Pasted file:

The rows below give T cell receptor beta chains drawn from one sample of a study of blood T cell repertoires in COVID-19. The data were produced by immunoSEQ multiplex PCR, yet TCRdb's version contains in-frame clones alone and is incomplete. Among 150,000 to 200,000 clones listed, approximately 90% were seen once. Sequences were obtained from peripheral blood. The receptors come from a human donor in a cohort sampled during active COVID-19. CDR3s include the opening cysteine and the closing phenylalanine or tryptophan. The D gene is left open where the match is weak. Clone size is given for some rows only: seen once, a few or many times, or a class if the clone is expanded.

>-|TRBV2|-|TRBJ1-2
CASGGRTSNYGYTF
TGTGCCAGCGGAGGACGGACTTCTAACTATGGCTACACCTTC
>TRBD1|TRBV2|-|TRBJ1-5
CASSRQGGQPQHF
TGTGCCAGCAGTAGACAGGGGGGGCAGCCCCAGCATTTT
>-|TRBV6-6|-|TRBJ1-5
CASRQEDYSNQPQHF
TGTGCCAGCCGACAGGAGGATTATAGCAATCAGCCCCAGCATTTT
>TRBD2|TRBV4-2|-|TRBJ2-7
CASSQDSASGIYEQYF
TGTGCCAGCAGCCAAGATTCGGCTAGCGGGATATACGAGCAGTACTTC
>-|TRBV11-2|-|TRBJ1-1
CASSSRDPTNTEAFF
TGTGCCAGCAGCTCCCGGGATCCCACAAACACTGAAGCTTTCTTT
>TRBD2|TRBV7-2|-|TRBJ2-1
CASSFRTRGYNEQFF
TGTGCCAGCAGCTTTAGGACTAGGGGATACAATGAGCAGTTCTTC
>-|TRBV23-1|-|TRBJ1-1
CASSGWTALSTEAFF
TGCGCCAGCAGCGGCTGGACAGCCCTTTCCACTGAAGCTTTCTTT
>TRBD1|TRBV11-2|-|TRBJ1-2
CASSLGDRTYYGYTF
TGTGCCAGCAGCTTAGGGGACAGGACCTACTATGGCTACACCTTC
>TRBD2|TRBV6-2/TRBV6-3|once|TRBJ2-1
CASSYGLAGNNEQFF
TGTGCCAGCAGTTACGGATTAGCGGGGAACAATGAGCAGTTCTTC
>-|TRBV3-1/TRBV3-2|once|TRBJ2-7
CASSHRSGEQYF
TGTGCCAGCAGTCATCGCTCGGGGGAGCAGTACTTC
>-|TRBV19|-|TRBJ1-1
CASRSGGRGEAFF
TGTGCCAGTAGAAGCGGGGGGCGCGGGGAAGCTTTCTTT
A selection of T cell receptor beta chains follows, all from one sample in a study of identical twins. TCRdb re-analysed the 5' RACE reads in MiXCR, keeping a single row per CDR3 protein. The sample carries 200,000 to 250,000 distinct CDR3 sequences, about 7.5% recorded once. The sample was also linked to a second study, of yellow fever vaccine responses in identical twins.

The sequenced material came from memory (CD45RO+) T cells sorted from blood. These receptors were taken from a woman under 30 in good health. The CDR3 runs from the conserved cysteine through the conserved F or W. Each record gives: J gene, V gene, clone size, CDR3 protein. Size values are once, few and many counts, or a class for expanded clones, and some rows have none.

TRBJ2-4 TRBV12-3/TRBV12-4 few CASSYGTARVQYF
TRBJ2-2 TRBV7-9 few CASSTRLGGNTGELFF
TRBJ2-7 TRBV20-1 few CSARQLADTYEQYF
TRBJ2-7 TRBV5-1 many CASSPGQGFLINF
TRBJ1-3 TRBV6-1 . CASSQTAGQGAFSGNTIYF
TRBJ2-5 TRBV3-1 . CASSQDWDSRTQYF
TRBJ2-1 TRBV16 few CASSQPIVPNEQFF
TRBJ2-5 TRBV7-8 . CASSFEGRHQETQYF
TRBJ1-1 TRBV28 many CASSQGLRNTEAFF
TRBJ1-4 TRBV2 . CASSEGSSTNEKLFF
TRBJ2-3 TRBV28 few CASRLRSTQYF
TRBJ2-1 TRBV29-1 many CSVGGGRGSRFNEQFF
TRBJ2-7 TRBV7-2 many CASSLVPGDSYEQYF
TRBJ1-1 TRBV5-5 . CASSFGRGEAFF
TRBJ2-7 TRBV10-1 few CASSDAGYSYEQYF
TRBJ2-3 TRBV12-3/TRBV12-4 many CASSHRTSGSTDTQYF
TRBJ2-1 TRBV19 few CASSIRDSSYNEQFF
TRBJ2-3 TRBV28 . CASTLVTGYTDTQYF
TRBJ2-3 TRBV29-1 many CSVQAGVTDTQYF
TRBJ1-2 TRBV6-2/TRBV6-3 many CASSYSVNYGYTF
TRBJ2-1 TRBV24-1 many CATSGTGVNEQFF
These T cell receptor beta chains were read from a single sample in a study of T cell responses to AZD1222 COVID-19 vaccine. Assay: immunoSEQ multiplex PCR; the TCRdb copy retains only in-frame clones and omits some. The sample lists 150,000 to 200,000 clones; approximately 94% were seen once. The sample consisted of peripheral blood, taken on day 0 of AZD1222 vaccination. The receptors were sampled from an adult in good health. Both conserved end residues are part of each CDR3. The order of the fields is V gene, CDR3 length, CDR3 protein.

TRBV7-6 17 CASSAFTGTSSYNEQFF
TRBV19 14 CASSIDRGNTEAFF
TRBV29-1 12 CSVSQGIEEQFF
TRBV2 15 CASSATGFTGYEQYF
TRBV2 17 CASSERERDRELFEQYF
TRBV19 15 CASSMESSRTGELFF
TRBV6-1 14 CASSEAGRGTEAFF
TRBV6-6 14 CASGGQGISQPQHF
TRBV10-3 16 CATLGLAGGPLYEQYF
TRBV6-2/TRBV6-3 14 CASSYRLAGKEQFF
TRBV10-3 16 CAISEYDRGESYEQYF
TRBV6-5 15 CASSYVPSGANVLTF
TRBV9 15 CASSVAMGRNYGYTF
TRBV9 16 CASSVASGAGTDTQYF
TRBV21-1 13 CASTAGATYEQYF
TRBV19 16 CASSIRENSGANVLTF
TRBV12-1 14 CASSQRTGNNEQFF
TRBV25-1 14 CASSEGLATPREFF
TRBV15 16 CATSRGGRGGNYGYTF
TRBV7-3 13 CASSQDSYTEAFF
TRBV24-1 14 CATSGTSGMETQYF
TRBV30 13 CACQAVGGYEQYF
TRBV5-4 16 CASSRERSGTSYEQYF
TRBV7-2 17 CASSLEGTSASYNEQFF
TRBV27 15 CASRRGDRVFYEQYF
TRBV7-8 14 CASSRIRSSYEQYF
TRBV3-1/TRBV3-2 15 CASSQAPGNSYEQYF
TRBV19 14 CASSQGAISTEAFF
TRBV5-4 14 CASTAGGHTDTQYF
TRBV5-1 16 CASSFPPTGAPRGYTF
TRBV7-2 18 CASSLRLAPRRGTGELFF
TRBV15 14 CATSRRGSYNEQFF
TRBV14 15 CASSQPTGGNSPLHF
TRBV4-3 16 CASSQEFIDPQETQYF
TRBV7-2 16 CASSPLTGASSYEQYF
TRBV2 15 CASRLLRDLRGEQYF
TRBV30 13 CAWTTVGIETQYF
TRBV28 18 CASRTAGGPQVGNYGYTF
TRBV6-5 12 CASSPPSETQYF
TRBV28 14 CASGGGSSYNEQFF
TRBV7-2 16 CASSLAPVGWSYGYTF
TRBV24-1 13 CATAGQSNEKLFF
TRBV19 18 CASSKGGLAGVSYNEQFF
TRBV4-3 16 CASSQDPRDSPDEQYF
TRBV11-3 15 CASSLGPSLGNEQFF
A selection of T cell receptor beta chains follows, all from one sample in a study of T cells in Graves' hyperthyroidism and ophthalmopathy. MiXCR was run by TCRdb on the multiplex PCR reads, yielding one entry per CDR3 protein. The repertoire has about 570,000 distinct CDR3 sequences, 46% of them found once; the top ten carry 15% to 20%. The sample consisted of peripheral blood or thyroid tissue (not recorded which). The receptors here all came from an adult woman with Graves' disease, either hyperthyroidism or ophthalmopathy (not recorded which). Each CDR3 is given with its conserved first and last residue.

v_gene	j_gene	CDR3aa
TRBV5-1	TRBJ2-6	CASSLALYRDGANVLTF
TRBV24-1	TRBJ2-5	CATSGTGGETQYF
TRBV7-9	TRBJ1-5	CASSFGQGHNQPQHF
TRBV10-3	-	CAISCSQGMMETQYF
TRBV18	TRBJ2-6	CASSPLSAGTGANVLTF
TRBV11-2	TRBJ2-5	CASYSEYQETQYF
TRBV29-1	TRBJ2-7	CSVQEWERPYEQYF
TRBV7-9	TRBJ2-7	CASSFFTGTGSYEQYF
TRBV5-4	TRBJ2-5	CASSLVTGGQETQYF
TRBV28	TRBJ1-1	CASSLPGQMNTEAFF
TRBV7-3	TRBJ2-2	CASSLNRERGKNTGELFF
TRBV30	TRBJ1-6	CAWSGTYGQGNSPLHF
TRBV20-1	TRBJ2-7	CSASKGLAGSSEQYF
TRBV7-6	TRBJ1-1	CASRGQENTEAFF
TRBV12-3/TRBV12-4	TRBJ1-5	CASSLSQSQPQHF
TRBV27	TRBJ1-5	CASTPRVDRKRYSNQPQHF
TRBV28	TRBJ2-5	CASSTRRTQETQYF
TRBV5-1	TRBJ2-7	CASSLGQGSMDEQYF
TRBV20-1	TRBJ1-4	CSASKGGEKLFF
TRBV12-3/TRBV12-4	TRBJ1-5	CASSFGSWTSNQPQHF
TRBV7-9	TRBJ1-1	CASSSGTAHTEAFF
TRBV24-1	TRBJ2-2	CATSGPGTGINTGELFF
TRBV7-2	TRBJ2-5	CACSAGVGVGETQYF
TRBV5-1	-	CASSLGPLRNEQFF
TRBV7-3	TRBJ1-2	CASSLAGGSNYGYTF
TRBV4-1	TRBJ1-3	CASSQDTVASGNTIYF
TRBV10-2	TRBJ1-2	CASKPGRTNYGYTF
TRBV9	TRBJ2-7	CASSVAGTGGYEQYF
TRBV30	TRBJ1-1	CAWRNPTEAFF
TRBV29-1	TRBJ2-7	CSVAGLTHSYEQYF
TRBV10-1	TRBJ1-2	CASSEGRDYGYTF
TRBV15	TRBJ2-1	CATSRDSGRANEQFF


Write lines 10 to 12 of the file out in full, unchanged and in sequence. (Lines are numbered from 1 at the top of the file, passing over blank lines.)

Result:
TGTGCCAGCCGACAGGAGGATTATAGCAATCAGCCCCAGCATTTT
>TRBD2|TRBV4-2|-|TRBJ2-7
CASSQDSASGIYEQYF